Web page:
3. Results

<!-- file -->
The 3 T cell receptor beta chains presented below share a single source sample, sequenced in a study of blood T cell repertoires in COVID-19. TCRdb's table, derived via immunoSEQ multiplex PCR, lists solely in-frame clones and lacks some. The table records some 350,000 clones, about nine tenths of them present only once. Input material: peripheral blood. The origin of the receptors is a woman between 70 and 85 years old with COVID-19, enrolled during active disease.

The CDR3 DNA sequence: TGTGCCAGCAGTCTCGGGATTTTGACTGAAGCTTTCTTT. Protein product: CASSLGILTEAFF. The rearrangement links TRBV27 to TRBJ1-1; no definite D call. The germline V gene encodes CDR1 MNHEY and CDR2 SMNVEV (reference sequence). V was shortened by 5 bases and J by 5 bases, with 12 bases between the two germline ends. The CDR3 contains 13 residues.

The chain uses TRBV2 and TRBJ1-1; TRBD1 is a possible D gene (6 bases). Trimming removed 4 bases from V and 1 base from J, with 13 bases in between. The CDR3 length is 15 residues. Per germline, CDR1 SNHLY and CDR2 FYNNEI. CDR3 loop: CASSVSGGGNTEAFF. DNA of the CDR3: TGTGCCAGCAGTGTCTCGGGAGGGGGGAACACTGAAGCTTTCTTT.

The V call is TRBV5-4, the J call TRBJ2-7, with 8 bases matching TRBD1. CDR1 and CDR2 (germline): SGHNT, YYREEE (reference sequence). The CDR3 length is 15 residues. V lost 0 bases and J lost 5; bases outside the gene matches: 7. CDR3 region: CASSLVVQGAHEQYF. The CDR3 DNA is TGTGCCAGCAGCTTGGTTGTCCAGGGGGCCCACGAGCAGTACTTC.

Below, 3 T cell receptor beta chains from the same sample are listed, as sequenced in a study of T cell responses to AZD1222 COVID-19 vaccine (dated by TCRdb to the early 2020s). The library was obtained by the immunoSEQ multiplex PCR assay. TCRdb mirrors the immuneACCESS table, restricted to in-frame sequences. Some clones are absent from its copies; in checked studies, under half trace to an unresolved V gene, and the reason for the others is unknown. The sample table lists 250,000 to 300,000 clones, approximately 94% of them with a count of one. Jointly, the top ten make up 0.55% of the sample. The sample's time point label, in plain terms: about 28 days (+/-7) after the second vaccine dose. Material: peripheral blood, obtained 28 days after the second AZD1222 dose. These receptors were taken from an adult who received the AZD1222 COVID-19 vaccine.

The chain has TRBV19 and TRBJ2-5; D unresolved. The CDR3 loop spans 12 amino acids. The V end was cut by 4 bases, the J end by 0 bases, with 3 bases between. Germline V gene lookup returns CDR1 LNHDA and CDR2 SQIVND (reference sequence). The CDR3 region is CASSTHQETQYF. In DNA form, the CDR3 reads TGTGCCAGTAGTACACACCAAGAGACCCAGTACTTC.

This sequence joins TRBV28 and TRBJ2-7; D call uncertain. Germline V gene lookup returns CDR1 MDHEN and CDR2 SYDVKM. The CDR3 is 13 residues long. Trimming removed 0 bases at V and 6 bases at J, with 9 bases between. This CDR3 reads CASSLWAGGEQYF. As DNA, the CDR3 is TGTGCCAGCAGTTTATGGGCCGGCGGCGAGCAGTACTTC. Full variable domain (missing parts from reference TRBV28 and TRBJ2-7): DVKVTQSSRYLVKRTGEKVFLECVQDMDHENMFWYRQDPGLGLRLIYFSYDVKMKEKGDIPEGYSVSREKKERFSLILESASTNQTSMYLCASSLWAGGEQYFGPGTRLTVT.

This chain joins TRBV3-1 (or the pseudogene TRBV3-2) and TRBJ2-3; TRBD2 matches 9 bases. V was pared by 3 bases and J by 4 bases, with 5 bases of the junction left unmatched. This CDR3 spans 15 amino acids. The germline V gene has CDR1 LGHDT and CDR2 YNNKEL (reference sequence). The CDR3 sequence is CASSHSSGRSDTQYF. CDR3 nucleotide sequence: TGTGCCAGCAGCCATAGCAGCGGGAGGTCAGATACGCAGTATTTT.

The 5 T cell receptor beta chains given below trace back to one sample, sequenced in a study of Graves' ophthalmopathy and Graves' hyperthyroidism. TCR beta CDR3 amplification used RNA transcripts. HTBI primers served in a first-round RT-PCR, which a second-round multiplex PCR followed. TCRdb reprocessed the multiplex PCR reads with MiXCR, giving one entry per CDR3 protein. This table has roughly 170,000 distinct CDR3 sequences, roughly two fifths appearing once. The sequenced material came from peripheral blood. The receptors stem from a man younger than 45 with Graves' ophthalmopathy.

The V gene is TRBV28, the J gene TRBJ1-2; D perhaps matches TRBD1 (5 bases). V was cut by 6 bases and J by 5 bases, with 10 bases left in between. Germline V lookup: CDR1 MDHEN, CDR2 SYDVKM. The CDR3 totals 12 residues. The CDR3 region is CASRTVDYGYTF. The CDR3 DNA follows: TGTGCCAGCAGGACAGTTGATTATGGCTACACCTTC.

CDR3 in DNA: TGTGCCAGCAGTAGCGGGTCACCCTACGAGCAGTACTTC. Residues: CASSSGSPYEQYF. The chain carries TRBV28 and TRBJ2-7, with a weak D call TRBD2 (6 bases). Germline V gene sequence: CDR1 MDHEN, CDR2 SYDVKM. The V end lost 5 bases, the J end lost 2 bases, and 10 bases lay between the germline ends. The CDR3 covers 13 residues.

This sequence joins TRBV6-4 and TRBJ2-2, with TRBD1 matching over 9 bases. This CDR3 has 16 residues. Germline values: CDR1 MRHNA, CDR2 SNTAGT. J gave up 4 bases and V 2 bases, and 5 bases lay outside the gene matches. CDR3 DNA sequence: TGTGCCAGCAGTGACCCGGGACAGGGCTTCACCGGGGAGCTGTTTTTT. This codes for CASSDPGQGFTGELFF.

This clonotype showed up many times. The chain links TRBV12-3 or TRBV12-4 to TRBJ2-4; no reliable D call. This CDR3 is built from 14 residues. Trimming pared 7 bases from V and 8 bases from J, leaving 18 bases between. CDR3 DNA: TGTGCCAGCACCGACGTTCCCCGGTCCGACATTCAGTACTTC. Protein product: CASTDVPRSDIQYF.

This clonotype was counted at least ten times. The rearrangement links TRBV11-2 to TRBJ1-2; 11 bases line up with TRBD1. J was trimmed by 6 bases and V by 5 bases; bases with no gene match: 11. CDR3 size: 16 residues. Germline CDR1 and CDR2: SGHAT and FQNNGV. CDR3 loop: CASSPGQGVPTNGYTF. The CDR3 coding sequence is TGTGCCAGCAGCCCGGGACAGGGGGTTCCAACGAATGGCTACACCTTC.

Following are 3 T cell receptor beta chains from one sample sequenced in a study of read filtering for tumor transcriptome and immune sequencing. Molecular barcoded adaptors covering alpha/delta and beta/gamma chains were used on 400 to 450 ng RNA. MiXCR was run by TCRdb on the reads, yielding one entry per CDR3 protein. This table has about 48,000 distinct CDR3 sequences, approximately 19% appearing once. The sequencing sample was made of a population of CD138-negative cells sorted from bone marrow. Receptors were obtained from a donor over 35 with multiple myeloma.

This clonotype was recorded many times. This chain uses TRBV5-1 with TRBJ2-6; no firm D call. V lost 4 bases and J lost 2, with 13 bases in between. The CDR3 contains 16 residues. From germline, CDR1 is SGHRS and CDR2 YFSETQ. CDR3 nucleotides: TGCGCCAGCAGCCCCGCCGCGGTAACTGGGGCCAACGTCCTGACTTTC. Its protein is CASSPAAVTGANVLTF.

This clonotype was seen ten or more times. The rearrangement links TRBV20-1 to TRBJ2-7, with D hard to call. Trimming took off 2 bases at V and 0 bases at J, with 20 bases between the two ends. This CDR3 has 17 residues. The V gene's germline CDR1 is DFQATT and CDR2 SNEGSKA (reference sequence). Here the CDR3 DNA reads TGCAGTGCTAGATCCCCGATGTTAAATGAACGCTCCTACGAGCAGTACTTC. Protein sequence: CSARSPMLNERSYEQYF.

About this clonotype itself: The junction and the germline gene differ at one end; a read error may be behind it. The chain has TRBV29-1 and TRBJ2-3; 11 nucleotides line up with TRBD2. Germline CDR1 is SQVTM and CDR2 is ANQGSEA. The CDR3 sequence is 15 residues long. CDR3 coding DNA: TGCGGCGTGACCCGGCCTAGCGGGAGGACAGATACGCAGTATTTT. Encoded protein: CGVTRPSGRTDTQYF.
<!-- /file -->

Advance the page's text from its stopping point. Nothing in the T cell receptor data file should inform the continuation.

The preoperative CRP mean serum levels were roughly in the normal range (0.32 ± 0.24 mg/dL) in our group of patients. Thereafter, the reference curve describing the induction of CRP during the first postoperative month revealed a rapid increase in levels of CRP (13-fold higher than baseline mean values) on the 1st day, with further increase, up to a peak of 33 times the mean normal levels (10.7 ± 4.3 mg/dL) on the 3rd day (Tables 1 and 2). Then, it began to drop. It was still significantly elevated (26-fold higher than the mean baseline) but statistically different from the peak day, on the 7th day. From the 14th day, its mean values were not statistically different from the baseline. On the 30th postsurgical day, mean concentrations of CRP returned close to the height of normal range. In contrast, the temporal course of PCT induction was earlier, although much lower, than that of CRP (Tables 1 and 3). Levels of PCT increased rapidly, compared to the baseline concentrations (0.04 ± 0.02 ng/mL), reaching a peak on the first postsurgical day (0.12 ± 0.12 ng/mL, 3-fold higher than the mean preoperative levels) but not exceeding concentrations typically related to bacterial infections [11, 12]. On the 3rd and 7th days, its levels, despite being in progressive decline, were not statistically different from the peak day. Then, the PCT declined significantly, like the CRP. On the 14th day, the concentrations of PCT normalized while on the 30th day they were close to the height of normal range (0.05 ± 0.01 ng/mL) (Figure 1). A very high interindividual variation was observed in the first postsurgical week in both values of CRP and PCT indicating a great range and overlap of values. The large standard deviations decreased strongly by the 14th day. Preoperative and postoperative values of both markers, CRP and PCT, correlated inconsistently (Tables 2 and 3). No significant correlation was found between the kinetics of the two biochemical markers (Spearman’s ).